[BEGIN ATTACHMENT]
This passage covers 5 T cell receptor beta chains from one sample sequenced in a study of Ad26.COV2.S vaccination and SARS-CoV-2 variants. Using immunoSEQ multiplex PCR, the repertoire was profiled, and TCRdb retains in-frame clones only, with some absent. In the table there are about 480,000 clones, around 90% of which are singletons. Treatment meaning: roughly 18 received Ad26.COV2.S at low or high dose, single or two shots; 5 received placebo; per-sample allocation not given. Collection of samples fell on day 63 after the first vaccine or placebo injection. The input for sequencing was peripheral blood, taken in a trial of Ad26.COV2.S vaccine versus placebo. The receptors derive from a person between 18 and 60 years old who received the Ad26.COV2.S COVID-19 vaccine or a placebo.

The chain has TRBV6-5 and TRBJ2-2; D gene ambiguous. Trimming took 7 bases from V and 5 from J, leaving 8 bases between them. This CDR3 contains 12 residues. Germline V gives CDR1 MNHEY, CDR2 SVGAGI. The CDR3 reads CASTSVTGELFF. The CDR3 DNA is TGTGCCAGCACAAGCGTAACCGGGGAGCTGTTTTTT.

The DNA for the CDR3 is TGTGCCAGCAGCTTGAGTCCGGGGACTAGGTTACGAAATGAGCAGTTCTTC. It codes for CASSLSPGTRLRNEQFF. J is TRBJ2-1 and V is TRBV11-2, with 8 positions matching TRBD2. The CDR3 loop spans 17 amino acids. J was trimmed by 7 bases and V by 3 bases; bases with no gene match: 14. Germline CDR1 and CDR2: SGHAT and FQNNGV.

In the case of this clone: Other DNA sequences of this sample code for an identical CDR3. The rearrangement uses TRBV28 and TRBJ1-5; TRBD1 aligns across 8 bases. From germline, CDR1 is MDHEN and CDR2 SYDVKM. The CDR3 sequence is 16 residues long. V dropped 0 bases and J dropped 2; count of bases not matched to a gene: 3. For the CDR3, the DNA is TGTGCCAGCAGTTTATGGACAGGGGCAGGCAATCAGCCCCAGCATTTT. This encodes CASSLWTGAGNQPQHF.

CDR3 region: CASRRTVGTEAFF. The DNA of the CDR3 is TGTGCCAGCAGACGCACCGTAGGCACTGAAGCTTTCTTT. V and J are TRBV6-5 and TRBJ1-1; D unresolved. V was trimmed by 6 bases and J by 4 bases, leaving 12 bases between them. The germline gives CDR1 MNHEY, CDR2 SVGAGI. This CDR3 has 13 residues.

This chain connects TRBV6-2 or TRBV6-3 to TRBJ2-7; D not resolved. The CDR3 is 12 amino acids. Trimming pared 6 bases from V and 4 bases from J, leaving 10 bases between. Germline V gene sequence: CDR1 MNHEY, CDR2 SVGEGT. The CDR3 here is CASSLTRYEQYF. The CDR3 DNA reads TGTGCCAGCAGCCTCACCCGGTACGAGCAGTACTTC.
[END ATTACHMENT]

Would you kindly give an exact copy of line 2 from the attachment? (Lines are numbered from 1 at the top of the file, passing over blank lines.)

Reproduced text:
The chain has TRBV6-5 and TRBJ2-2; D gene ambiguous. Trimming took 7 bases from V and 5 from J, leaving 8 bases between them. This CDR3 contains 12 residues. Germline V gives CDR1 MNHEY, CDR2 SVGAGI. The CDR3 reads CASTSVTGELFF. The CDR3 DNA is TGTGCCAGCACAAGCGTAACCGGGGAGCTGTTTTTT.